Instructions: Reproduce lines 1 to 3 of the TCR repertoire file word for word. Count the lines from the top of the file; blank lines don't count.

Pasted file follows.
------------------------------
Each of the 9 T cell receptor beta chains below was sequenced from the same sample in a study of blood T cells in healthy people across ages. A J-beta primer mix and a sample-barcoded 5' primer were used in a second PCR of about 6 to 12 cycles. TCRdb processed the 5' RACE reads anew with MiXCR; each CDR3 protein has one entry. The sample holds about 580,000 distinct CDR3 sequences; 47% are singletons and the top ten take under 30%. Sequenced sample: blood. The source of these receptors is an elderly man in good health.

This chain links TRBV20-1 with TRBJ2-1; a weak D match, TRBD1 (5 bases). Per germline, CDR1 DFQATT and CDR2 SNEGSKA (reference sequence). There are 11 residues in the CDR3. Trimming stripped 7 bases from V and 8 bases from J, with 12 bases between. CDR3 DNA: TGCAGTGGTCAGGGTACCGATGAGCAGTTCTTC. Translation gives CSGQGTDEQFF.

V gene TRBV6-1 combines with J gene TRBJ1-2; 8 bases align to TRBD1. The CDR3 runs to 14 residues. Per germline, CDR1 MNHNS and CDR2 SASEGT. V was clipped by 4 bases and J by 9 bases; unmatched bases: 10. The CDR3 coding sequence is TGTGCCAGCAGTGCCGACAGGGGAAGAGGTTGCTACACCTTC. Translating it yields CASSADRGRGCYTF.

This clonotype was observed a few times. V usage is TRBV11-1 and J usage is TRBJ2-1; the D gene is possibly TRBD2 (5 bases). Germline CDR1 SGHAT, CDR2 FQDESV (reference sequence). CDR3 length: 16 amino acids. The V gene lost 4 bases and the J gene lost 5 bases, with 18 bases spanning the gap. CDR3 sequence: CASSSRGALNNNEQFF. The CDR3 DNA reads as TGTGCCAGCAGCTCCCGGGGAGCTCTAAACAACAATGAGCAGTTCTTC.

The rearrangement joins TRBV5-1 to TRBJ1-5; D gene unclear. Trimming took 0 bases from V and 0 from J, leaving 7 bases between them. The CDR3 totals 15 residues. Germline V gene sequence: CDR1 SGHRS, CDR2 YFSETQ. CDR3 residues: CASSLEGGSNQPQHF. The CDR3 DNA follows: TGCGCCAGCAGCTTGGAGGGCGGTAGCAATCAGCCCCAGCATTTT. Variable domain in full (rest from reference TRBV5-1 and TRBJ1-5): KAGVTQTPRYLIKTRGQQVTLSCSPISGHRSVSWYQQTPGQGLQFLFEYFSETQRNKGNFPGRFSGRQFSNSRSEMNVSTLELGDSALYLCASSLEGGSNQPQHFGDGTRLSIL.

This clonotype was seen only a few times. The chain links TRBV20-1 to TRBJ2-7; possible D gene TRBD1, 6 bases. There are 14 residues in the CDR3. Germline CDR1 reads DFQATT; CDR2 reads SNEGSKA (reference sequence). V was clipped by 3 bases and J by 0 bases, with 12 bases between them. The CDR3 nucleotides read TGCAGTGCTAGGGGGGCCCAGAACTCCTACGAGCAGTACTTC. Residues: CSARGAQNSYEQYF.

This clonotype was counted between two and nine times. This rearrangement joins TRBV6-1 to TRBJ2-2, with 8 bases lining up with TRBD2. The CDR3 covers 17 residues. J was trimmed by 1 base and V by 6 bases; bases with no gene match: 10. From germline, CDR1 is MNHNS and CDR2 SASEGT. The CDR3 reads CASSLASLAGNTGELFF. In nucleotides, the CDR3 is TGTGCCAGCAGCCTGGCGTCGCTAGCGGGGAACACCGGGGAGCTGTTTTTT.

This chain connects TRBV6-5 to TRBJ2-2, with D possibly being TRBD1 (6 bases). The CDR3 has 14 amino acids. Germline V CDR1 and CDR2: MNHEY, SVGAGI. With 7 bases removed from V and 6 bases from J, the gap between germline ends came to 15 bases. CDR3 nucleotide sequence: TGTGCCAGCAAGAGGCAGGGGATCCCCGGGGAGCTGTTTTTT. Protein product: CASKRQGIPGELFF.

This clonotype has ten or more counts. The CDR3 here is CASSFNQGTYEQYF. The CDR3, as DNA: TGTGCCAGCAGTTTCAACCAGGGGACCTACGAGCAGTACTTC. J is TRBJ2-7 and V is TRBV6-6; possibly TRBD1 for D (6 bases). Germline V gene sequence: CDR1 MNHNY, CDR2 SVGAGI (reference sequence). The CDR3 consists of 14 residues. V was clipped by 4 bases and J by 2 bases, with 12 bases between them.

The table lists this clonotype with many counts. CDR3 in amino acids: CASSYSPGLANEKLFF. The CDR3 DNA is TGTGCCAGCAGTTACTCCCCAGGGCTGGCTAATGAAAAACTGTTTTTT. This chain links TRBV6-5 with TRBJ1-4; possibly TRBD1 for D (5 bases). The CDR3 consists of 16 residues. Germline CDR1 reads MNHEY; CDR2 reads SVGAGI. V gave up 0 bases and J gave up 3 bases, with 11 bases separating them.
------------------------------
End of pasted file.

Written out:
Each of the 9 T cell receptor beta chains below was sequenced from the same sample in a study of blood T cells in healthy people across ages. A J-beta primer mix and a sample-barcoded 5' primer were used in a second PCR of about 6 to 12 cycles. TCRdb processed the 5' RACE reads anew with MiXCR; each CDR3 protein has one entry. The sample holds about 580,000 distinct CDR3 sequences; 47% are singletons and the top ten take under 30%. Sequenced sample: blood. The source of these receptors is an elderly man in good health.

This chain links TRBV20-1 with TRBJ2-1; a weak D match, TRBD1 (5 bases). Per germline, CDR1 DFQATT and CDR2 SNEGSKA (reference sequence). There are 11 residues in the CDR3. Trimming stripped 7 bases from V and 8 bases from J, with 12 bases between. CDR3 DNA: TGCAGTGGTCAGGGTACCGATGAGCAGTTCTTC. Translation gives CSGQGTDEQFF.

V gene TRBV6-1 combines with J gene TRBJ1-2; 8 bases align to TRBD1. The CDR3 runs to 14 residues. Per germline, CDR1 MNHNS and CDR2 SASEGT. V was clipped by 4 bases and J by 9 bases; unmatched bases: 10. The CDR3 coding sequence is TGTGCCAGCAGTGCCGACAGGGGAAGAGGTTGCTACACCTTC. Translating it yields CASSADRGRGCYTF.